The heart of the Maurienne valley, where the course of the Arvan joined the Arc is a vast area whose slopes offer the variety of alpine landscapes with, in the background, the iconic Needles d'Arves. This is what has created a small town named Maurienne.
The relics of St. John the Baptist (the legend says they were reported by Saint Thecla) make the town the capital of the valley, she'll learn her name Saint-Jean-de-Maurienne, and its image: a hand blessing.
Capital of a diocese, so the city built religious monuments which remain the overall plan, with a double cathedral facing the episcopal palace. These first buildings were destroyed in the disorders of the first millennium. We must therefore rebuild, what is done by reusing materials at hand: so fragments of sculptures from the Carolingian period are used in reinvestment in heavy pillars of the cathedral.
Close by the Notre Dame kept his bedside book, and a double gate arch, columns and capitals carved in gypsum (traditional material for sculpture Maurienne).
The cathedral, for its part, the date for any structural work of the 11th century. It has one of the oldest structures in France, since several of the roof trusses have been dated with precision: the woods were cut in the fall of 1074 or 1075. Under the choir of the cathedral had been built a crypt, probably to house the relics of St. John the Baptist. Filled in the 15th century, the crypt was rediscovered in 1958 and is now visitable: we discover the techniques of the Romanesque birth.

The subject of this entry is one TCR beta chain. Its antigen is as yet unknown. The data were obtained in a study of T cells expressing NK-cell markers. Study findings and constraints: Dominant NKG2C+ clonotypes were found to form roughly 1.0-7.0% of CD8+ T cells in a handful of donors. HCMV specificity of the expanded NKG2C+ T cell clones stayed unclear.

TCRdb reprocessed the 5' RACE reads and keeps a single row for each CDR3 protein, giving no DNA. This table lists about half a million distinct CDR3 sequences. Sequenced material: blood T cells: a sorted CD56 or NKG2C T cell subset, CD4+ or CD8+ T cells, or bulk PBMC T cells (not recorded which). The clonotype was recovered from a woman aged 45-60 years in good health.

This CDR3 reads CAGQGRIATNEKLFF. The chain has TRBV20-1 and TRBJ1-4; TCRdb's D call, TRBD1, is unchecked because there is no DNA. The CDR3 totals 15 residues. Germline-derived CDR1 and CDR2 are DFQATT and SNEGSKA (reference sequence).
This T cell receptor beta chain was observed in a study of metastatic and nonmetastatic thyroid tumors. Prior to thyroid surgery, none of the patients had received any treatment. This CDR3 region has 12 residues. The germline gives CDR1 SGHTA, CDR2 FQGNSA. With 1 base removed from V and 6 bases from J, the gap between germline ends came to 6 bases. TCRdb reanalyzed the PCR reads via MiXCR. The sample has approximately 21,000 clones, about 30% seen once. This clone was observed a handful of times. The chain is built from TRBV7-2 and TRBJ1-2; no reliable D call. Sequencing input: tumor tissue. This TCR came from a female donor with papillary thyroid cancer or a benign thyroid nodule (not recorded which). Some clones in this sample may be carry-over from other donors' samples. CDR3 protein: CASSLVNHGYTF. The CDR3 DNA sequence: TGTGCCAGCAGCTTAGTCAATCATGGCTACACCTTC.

This medieval period Saint-Jean-de-Maurienne keeps his cross plan found in its north-south, the picturesque rue Saint-Antoine Street extended by the college. It takes its name from St. Joseph's College in the former Bernardine monastery, a fine example of 17th century Cistercian Heritage.
To all these advantages plus more than ever now tourism. Obligatory passage between France and Italy, a crossroads on the road of great passes, gateway to the many surrounding stations, Saint-Jean-de-Maurienne is true to its slogan, a city, the mountain!